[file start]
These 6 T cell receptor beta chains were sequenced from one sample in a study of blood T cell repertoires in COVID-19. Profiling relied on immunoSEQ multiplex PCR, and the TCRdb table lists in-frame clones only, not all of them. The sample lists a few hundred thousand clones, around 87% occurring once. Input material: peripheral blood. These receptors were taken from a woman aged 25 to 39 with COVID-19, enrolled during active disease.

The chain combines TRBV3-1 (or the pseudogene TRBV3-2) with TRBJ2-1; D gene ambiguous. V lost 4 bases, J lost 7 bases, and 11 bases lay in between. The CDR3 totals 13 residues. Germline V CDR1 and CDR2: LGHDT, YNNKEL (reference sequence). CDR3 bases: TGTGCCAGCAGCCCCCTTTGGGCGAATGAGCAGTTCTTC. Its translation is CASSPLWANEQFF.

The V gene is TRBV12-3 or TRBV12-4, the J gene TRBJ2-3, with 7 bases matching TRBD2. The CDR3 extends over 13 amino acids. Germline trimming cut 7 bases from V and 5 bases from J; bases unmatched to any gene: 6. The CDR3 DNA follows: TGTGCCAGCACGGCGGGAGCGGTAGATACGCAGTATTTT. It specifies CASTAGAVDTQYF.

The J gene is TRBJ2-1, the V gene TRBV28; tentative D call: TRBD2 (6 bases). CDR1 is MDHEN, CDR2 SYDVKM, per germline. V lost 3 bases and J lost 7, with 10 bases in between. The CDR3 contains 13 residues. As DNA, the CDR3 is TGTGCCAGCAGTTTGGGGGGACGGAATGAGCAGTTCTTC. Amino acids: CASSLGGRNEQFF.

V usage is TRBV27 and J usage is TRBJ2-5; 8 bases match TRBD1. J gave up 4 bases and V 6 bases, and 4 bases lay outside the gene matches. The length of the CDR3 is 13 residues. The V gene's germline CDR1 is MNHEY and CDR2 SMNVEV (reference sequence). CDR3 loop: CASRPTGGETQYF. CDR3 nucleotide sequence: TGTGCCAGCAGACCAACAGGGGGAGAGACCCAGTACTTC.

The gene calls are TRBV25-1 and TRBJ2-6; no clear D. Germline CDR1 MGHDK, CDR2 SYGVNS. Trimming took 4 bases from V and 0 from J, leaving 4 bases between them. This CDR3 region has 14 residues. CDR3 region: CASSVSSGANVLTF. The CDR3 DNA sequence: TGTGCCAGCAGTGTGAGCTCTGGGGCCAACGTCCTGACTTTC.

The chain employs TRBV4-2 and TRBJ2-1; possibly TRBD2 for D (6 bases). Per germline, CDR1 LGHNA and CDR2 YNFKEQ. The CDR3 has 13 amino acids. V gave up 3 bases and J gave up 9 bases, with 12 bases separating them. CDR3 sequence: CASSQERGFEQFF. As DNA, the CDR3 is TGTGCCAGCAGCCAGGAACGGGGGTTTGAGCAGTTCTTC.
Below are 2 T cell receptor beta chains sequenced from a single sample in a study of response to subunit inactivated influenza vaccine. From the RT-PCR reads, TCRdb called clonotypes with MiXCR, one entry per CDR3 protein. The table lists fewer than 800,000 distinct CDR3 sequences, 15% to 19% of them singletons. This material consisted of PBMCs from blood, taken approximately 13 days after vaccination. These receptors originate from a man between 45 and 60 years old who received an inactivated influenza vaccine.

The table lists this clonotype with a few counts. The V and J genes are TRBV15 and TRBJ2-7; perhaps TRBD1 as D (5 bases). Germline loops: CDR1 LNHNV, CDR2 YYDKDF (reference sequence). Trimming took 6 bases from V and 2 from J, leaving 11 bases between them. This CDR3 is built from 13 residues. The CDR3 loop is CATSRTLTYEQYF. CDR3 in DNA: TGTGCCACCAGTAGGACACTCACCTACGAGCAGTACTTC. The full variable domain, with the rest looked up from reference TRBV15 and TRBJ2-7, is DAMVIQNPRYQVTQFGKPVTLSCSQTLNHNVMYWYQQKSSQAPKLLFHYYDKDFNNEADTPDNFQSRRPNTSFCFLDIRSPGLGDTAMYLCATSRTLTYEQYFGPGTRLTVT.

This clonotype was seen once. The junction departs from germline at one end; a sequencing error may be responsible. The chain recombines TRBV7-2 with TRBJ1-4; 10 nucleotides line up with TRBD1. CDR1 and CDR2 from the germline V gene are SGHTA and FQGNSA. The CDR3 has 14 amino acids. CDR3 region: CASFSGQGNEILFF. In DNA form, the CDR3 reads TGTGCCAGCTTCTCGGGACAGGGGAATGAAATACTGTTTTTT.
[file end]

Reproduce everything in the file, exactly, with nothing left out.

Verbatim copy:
These 6 T cell receptor beta chains were sequenced from one sample in a study of blood T cell repertoires in COVID-19. Profiling relied on immunoSEQ multiplex PCR, and the TCRdb table lists in-frame clones only, not all of them. The sample lists a few hundred thousand clones, around 87% occurring once. Input material: peripheral blood. These receptors were taken from a woman aged 25 to 39 with COVID-19, enrolled during active disease.

The chain combines TRBV3-1 (or the pseudogene TRBV3-2) with TRBJ2-1; D gene ambiguous. V lost 4 bases, J lost 7 bases, and 11 bases lay in between. The CDR3 totals 13 residues. Germline V CDR1 and CDR2: LGHDT, YNNKEL (reference sequence). CDR3 bases: TGTGCCAGCAGCCCCCTTTGGGCGAATGAGCAGTTCTTC. Its translation is CASSPLWANEQFF.

The V gene is TRBV12-3 or TRBV12-4, the J gene TRBJ2-3, with 7 bases matching TRBD2. The CDR3 extends over 13 amino acids. Germline trimming cut 7 bases from V and 5 bases from J; bases unmatched to any gene: 6. The CDR3 DNA follows: TGTGCCAGCACGGCGGGAGCGGTAGATACGCAGTATTTT. It specifies CASTAGAVDTQYF.

The J gene is TRBJ2-1, the V gene TRBV28; tentative D call: TRBD2 (6 bases). CDR1 is MDHEN, CDR2 SYDVKM, per germline. V lost 3 bases and J lost 7, with 10 bases in between. The CDR3 contains 13 residues. As DNA, the CDR3 is TGTGCCAGCAGTTTGGGGGGACGGAATGAGCAGTTCTTC. Amino acids: CASSLGGRNEQFF.

V usage is TRBV27 and J usage is TRBJ2-5; 8 bases match TRBD1. J gave up 4 bases and V 6 bases, and 4 bases lay outside the gene matches. The length of the CDR3 is 13 residues. The V gene's germline CDR1 is MNHEY and CDR2 SMNVEV (reference sequence). CDR3 loop: CASRPTGGETQYF. CDR3 nucleotide sequence: TGTGCCAGCAGACCAACAGGGGGAGAGACCCAGTACTTC.

The gene calls are TRBV25-1 and TRBJ2-6; no clear D. Germline CDR1 MGHDK, CDR2 SYGVNS. Trimming took 4 bases from V and 0 from J, leaving 4 bases between them. This CDR3 region has 14 residues. CDR3 region: CASSVSSGANVLTF. The CDR3 DNA sequence: TGTGCCAGCAGTGTGAGCTCTGGGGCCAACGTCCTGACTTTC.

The chain employs TRBV4-2 and TRBJ2-1; possibly TRBD2 for D (6 bases). Per germline, CDR1 LGHNA and CDR2 YNFKEQ. The CDR3 has 13 amino acids. V gave up 3 bases and J gave up 9 bases, with 12 bases separating them. CDR3 sequence: CASSQERGFEQFF. As DNA, the CDR3 is TGTGCCAGCAGCCAGGAACGGGGGTTTGAGCAGTTCTTC.
Below are 2 T cell receptor beta chains sequenced from a single sample in a study of response to subunit inactivated influenza vaccine. From the RT-PCR reads, TCRdb called clonotypes with MiXCR, one entry per CDR3 protein. The table lists fewer than 800,000 distinct CDR3 sequences, 15% to 19% of them singletons. This material consisted of PBMCs from blood, taken approximately 13 days after vaccination. These receptors originate from a man between 45 and 60 years old who received an inactivated influenza vaccine.

The table lists this clonotype with a few counts. The V and J genes are TRBV15 and TRBJ2-7; perhaps TRBD1 as D (5 bases). Germline loops: CDR1 LNHNV, CDR2 YYDKDF (reference sequence). Trimming took 6 bases from V and 2 from J, leaving 11 bases between them. This CDR3 is built from 13 residues. The CDR3 loop is CATSRTLTYEQYF. CDR3 in DNA: TGTGCCACCAGTAGGACACTCACCTACGAGCAGTACTTC. The full variable domain, with the rest looked up from reference TRBV15 and TRBJ2-7, is DAMVIQNPRYQVTQFGKPVTLSCSQTLNHNVMYWYQQKSSQAPKLLFHYYDKDFNNEADTPDNFQSRRPNTSFCFLDIRSPGLGDTAMYLCATSRTLTYEQYFGPGTRLTVT.

This clonotype was seen once. The junction departs from germline at one end; a sequencing error may be responsible. The chain recombines TRBV7-2 with TRBJ1-4; 10 nucleotides line up with TRBD1. CDR1 and CDR2 from the germline V gene are SGHTA and FQGNSA. The CDR3 has 14 amino acids. CDR3 region: CASFSGQGNEILFF. In DNA form, the CDR3 reads TGTGCCAGCTTCTCGGGACAGGGGAATGAAATACTGTTTTTT.